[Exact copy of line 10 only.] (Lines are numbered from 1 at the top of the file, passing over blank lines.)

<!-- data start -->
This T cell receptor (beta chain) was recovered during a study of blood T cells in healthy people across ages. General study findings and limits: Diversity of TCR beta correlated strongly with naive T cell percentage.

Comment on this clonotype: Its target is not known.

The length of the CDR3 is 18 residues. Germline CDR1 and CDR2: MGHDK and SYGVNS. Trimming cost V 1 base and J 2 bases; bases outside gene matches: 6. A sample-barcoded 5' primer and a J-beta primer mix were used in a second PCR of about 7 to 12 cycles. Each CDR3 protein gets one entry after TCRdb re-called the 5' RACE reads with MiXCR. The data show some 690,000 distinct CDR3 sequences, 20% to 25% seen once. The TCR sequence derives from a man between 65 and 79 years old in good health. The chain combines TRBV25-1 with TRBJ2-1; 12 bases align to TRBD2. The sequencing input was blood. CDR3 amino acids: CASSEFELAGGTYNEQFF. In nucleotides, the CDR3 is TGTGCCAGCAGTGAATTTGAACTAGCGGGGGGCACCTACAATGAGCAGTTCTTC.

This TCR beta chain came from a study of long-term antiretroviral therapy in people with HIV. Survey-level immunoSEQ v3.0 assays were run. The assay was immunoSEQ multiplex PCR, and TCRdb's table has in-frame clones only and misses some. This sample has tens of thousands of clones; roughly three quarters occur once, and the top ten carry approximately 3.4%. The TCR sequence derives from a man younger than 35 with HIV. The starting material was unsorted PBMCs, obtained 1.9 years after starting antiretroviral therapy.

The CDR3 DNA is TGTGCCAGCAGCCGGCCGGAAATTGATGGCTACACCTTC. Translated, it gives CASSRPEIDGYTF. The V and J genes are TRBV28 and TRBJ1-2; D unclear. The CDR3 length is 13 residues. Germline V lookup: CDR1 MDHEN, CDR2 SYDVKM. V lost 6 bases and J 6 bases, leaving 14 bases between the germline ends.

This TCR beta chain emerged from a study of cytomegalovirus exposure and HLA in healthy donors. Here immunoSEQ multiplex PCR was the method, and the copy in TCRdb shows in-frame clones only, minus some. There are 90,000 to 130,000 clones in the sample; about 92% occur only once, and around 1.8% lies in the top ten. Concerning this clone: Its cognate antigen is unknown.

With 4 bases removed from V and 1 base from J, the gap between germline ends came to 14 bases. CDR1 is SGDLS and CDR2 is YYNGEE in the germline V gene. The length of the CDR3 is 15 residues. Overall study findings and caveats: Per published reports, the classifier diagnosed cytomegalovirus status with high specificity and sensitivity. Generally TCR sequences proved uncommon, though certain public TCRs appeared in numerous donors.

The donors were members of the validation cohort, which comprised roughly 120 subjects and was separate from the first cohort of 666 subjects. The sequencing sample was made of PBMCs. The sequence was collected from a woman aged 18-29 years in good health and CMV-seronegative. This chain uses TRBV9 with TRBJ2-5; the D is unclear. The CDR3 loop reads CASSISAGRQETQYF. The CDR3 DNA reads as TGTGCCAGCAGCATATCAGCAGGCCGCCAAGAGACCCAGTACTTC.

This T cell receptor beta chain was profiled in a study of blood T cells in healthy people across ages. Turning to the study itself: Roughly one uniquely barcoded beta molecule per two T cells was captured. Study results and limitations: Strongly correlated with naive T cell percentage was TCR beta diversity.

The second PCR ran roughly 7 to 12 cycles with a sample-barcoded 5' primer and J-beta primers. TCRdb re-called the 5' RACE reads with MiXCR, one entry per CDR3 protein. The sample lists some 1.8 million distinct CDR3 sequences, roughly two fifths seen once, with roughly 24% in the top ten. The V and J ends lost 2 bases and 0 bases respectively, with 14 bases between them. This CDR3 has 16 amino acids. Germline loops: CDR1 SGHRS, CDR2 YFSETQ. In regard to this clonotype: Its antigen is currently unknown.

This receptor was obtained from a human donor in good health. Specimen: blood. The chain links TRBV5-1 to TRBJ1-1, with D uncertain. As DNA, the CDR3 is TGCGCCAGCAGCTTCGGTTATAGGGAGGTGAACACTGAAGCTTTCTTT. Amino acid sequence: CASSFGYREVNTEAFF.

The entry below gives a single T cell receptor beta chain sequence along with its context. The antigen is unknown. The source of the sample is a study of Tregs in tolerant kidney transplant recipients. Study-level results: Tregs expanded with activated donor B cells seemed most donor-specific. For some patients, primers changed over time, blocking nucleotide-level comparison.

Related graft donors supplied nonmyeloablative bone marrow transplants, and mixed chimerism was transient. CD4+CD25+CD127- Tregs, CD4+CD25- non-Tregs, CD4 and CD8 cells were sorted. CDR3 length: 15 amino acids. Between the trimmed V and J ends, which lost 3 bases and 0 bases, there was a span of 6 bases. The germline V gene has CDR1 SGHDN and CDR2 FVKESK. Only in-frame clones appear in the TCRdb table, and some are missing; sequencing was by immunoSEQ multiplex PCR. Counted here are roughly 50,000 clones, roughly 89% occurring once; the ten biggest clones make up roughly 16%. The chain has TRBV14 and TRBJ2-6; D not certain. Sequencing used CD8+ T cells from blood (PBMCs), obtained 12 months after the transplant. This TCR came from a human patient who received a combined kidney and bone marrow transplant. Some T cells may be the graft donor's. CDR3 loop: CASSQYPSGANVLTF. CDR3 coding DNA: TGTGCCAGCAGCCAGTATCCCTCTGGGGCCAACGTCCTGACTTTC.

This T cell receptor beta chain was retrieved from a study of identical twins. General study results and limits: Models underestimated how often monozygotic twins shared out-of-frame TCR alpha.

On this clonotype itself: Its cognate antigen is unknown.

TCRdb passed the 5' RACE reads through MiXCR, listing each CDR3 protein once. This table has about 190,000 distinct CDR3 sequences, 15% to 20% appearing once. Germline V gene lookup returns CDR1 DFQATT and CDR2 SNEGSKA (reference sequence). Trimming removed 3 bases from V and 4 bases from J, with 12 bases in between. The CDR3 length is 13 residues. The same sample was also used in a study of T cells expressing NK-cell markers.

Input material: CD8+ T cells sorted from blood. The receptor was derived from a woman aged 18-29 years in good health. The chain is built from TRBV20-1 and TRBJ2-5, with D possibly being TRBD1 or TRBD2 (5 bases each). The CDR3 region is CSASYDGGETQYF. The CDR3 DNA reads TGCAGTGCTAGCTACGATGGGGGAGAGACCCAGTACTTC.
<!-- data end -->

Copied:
The second PCR ran roughly 7 to 12 cycles with a sample-barcoded 5' primer and J-beta primers. TCRdb re-called the 5' RACE reads with MiXCR, one entry per CDR3 protein. The sample lists some 1.8 million distinct CDR3 sequences, roughly two fifths seen once, with roughly 24% in the top ten. The V and J ends lost 2 bases and 0 bases respectively, with 14 bases between them. This CDR3 has 16 amino acids. Germline loops: CDR1 SGHRS, CDR2 YFSETQ. In regard to this clonotype: Its antigen is currently unknown.